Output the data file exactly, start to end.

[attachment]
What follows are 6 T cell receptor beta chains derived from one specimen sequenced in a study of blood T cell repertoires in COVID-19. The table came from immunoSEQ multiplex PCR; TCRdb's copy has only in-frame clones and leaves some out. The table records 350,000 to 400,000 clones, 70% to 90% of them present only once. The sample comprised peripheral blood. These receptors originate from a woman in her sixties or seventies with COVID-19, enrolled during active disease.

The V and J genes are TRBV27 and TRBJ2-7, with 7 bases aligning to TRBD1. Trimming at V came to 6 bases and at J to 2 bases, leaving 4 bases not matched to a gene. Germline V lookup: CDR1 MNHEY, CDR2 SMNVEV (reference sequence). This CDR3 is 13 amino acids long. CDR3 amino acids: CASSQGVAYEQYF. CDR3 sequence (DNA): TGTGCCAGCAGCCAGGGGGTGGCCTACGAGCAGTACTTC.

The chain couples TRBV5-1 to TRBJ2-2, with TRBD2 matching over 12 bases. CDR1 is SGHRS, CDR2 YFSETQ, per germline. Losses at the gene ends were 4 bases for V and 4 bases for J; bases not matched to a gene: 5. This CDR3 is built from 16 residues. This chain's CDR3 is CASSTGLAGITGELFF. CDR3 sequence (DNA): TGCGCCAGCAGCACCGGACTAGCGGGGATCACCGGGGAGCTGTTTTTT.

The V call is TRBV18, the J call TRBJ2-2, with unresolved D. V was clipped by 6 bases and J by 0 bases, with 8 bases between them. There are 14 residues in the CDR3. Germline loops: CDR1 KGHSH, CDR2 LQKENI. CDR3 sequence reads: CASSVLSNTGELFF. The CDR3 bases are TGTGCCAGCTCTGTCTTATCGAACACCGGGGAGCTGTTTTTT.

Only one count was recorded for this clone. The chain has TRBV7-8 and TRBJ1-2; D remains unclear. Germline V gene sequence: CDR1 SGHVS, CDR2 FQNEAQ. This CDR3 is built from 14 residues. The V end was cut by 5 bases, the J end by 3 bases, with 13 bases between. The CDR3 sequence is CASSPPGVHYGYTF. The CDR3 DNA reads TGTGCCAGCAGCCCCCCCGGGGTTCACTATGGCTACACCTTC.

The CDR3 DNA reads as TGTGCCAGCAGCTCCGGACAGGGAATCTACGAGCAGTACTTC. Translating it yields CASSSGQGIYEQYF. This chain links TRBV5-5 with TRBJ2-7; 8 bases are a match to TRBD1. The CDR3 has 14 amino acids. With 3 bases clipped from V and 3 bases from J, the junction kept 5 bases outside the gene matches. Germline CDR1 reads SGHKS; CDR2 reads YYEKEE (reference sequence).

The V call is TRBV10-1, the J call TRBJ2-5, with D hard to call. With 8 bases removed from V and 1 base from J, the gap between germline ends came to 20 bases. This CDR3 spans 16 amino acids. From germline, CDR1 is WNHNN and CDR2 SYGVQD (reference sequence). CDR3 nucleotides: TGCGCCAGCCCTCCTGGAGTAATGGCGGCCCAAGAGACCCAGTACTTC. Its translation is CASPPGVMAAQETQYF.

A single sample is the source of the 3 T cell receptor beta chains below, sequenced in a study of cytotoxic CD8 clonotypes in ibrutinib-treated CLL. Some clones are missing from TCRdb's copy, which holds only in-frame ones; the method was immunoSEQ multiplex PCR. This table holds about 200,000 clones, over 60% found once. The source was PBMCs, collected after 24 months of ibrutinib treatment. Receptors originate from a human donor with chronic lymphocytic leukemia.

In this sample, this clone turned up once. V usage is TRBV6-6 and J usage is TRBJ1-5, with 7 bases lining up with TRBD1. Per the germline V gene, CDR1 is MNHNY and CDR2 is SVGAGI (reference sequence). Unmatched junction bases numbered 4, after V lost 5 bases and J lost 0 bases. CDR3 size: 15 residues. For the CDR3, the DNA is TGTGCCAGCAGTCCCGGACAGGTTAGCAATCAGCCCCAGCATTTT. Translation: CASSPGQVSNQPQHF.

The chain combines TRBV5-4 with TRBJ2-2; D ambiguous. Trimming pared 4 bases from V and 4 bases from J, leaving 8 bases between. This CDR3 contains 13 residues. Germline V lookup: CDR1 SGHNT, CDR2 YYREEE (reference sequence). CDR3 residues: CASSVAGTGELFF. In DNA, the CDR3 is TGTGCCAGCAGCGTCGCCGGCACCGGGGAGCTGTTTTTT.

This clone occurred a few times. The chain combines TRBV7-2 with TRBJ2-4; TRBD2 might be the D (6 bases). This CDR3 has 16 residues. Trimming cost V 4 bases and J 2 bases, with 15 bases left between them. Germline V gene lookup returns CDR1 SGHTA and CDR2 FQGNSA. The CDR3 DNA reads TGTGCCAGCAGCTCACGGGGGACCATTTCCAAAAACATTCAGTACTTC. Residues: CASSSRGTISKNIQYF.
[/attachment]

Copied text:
What follows are 6 T cell receptor beta chains derived from one specimen sequenced in a study of blood T cell repertoires in COVID-19. The table came from immunoSEQ multiplex PCR; TCRdb's copy has only in-frame clones and leaves some out. The table records 350,000 to 400,000 clones, 70% to 90% of them present only once. The sample comprised peripheral blood. These receptors originate from a woman in her sixties or seventies with COVID-19, enrolled during active disease.

The V and J genes are TRBV27 and TRBJ2-7, with 7 bases aligning to TRBD1. Trimming at V came to 6 bases and at J to 2 bases, leaving 4 bases not matched to a gene. Germline V lookup: CDR1 MNHEY, CDR2 SMNVEV (reference sequence). This CDR3 is 13 amino acids long. CDR3 amino acids: CASSQGVAYEQYF. CDR3 sequence (DNA): TGTGCCAGCAGCCAGGGGGTGGCCTACGAGCAGTACTTC.

The chain couples TRBV5-1 to TRBJ2-2, with TRBD2 matching over 12 bases. CDR1 is SGHRS, CDR2 YFSETQ, per germline. Losses at the gene ends were 4 bases for V and 4 bases for J; bases not matched to a gene: 5. This CDR3 is built from 16 residues. This chain's CDR3 is CASSTGLAGITGELFF. CDR3 sequence (DNA): TGCGCCAGCAGCACCGGACTAGCGGGGATCACCGGGGAGCTGTTTTTT.

The V call is TRBV18, the J call TRBJ2-2, with unresolved D. V was clipped by 6 bases and J by 0 bases, with 8 bases between them. There are 14 residues in the CDR3. Germline loops: CDR1 KGHSH, CDR2 LQKENI. CDR3 sequence reads: CASSVLSNTGELFF. The CDR3 bases are TGTGCCAGCTCTGTCTTATCGAACACCGGGGAGCTGTTTTTT.

Only one count was recorded for this clone. The chain has TRBV7-8 and TRBJ1-2; D remains unclear. Germline V gene sequence: CDR1 SGHVS, CDR2 FQNEAQ. This CDR3 is built from 14 residues. The V end was cut by 5 bases, the J end by 3 bases, with 13 bases between. The CDR3 sequence is CASSPPGVHYGYTF. The CDR3 DNA reads TGTGCCAGCAGCCCCCCCGGGGTTCACTATGGCTACACCTTC.

The CDR3 DNA reads as TGTGCCAGCAGCTCCGGACAGGGAATCTACGAGCAGTACTTC. Translating it yields CASSSGQGIYEQYF. This chain links TRBV5-5 with TRBJ2-7; 8 bases are a match to TRBD1. The CDR3 has 14 amino acids. With 3 bases clipped from V and 3 bases from J, the junction kept 5 bases outside the gene matches. Germline CDR1 reads SGHKS; CDR2 reads YYEKEE (reference sequence).

The V call is TRBV10-1, the J call TRBJ2-5, with D hard to call. With 8 bases removed from V and 1 base from J, the gap between germline ends came to 20 bases. This CDR3 spans 16 amino acids. From germline, CDR1 is WNHNN and CDR2 SYGVQD (reference sequence). CDR3 nucleotides: TGCGCCAGCCCTCCTGGAGTAATGGCGGCCCAAGAGACCCAGTACTTC. Its translation is CASPPGVMAAQETQYF.

A single sample is the source of the 3 T cell receptor beta chains below, sequenced in a study of cytotoxic CD8 clonotypes in ibrutinib-treated CLL. Some clones are missing from TCRdb's copy, which holds only in-frame ones; the method was immunoSEQ multiplex PCR. This table holds about 200,000 clones, over 60% found once. The source was PBMCs, collected after 24 months of ibrutinib treatment. Receptors originate from a human donor with chronic lymphocytic leukemia.

In this sample, this clone turned up once. V usage is TRBV6-6 and J usage is TRBJ1-5, with 7 bases lining up with TRBD1. Per the germline V gene, CDR1 is MNHNY and CDR2 is SVGAGI (reference sequence). Unmatched junction bases numbered 4, after V lost 5 bases and J lost 0 bases. CDR3 size: 15 residues. For the CDR3, the DNA is TGTGCCAGCAGTCCCGGACAGGTTAGCAATCAGCCCCAGCATTTT. Translation: CASSPGQVSNQPQHF.

The chain combines TRBV5-4 with TRBJ2-2; D ambiguous. Trimming pared 4 bases from V and 4 bases from J, leaving 8 bases between. This CDR3 contains 13 residues. Germline V lookup: CDR1 SGHNT, CDR2 YYREEE (reference sequence). CDR3 residues: CASSVAGTGELFF. In DNA, the CDR3 is TGTGCCAGCAGCGTCGCCGGCACCGGGGAGCTGTTTTTT.

This clone occurred a few times. The chain combines TRBV7-2 with TRBJ2-4; TRBD2 might be the D (6 bases). This CDR3 has 16 residues. Trimming cost V 4 bases and J 2 bases, with 15 bases left between them. Germline V gene lookup returns CDR1 SGHTA and CDR2 FQGNSA. The CDR3 DNA reads TGTGCCAGCAGCTCACGGGGGACCATTTCCAAAAACATTCAGTACTTC. Residues: CASSSRGTISKNIQYF.